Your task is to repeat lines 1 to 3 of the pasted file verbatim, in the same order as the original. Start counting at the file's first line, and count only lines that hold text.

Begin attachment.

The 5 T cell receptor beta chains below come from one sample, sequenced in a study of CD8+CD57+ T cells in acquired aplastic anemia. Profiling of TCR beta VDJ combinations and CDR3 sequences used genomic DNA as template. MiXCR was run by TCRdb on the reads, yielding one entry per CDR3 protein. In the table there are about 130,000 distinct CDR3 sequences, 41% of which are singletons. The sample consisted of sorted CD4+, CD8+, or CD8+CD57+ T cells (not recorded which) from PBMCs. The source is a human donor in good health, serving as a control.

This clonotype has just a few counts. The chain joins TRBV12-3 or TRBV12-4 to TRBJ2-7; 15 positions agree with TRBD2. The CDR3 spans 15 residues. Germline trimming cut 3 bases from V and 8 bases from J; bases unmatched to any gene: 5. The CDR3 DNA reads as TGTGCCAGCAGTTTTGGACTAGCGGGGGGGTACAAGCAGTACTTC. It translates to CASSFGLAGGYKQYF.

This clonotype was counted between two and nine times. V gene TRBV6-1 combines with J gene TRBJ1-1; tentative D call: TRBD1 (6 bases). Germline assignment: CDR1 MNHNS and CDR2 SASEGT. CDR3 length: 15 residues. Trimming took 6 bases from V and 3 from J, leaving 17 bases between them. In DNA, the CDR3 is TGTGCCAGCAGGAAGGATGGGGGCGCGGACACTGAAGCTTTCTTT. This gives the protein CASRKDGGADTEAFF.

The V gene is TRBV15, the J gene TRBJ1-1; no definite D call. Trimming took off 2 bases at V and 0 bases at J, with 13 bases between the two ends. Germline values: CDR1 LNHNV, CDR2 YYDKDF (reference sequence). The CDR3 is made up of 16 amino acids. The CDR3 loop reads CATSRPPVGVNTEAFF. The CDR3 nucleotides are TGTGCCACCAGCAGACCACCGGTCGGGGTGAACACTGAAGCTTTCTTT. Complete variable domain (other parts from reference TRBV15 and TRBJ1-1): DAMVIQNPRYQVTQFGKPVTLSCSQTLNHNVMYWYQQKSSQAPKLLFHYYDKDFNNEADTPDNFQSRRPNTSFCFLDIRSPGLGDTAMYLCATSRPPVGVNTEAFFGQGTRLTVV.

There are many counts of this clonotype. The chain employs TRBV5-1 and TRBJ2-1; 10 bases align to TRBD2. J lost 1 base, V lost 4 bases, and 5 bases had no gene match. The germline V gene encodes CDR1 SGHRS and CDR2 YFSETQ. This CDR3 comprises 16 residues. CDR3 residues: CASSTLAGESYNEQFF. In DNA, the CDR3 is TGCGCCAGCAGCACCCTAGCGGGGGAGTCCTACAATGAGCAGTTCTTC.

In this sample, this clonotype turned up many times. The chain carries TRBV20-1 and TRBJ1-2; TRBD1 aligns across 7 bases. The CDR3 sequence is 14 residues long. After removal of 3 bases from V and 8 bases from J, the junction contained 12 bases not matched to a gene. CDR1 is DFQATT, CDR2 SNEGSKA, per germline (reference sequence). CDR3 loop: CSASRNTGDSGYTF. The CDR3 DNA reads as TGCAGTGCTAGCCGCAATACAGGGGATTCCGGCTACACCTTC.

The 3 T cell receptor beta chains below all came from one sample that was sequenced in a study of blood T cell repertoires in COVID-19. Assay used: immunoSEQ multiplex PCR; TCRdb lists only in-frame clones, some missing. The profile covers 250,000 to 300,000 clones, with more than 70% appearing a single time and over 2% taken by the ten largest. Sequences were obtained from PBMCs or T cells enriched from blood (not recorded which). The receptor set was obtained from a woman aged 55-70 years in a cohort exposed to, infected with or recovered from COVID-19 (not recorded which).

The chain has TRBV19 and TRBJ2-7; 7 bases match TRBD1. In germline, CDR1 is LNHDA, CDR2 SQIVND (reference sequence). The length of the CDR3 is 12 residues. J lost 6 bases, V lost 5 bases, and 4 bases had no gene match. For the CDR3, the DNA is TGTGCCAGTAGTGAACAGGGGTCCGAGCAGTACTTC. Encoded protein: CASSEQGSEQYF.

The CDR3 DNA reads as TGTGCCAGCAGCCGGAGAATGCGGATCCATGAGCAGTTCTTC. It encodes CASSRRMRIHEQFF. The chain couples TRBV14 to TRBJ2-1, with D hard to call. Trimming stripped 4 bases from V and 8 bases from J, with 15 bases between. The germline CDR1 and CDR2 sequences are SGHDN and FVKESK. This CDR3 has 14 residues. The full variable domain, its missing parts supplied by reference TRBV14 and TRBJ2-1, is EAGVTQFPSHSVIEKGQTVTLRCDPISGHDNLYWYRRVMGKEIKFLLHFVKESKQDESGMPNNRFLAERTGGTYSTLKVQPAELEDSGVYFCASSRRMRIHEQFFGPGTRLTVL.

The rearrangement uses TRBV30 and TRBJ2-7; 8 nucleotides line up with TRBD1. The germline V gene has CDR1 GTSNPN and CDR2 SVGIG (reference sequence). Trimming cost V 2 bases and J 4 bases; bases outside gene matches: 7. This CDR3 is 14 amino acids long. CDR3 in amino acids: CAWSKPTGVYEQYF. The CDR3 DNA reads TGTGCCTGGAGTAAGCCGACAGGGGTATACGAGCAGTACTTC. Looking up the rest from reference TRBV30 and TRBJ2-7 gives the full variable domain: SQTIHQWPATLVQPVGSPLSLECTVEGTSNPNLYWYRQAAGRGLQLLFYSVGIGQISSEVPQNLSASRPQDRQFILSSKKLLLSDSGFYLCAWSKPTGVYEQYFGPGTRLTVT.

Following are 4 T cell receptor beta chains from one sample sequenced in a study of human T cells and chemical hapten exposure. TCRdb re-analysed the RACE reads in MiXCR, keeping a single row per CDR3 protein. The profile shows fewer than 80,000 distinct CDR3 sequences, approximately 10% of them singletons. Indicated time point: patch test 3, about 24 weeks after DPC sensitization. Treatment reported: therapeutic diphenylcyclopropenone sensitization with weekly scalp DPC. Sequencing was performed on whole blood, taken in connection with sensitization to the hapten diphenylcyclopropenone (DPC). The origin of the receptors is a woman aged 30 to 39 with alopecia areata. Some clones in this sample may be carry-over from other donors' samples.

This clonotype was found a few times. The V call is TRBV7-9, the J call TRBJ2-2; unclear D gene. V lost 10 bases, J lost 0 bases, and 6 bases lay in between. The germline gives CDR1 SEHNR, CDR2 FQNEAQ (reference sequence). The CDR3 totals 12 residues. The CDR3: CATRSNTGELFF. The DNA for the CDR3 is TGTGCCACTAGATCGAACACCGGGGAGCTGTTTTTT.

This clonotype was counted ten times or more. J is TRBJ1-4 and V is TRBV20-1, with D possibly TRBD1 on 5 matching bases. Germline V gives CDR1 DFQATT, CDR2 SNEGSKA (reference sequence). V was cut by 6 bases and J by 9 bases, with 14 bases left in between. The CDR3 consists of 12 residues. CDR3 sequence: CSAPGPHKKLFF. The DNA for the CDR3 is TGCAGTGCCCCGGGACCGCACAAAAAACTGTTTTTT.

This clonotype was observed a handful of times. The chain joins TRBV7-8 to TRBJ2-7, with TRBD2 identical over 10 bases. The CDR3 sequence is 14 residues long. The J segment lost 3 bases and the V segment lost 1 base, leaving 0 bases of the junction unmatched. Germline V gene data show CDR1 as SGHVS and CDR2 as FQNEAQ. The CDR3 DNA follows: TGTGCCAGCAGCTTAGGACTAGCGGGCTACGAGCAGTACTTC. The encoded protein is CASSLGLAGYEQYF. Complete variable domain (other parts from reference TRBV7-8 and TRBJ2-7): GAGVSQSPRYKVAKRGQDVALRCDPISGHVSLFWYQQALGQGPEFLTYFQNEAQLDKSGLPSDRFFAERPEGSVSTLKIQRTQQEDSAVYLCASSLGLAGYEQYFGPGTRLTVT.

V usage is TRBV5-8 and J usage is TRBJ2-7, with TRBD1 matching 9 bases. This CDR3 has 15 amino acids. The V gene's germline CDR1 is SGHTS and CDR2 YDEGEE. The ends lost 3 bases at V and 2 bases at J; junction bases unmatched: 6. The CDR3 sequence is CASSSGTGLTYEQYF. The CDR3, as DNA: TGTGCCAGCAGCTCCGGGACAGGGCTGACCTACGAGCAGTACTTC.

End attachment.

The 5 T cell receptor beta chains below come from one sample, sequenced in a study of CD8+CD57+ T cells in acquired aplastic anemia. Profiling of TCR beta VDJ combinations and CDR3 sequences used genomic DNA as template. MiXCR was run by TCRdb on the reads, yielding one entry per CDR3 protein. In the table there are about 130,000 distinct CDR3 sequences, 41% of which are singletons. The sample consisted of sorted CD4+, CD8+, or CD8+CD57+ T cells (not recorded which) from PBMCs. The source is a human donor in good health, serving as a control.

This clonotype has just a few counts. The chain joins TRBV12-3 or TRBV12-4 to TRBJ2-7; 15 positions agree with TRBD2. The CDR3 spans 15 residues. Germline trimming cut 3 bases from V and 8 bases from J; bases unmatched to any gene: 5. The CDR3 DNA reads as TGTGCCAGCAGTTTTGGACTAGCGGGGGGGTACAAGCAGTACTTC. It translates to CASSFGLAGGYKQYF.

This clonotype was counted between two and nine times. V gene TRBV6-1 combines with J gene TRBJ1-1; tentative D call: TRBD1 (6 bases). Germline assignment: CDR1 MNHNS and CDR2 SASEGT. CDR3 length: 15 residues. Trimming took 6 bases from V and 3 from J, leaving 17 bases between them. In DNA, the CDR3 is TGTGCCAGCAGGAAGGATGGGGGCGCGGACACTGAAGCTTTCTTT. This gives the protein CASRKDGGADTEAFF.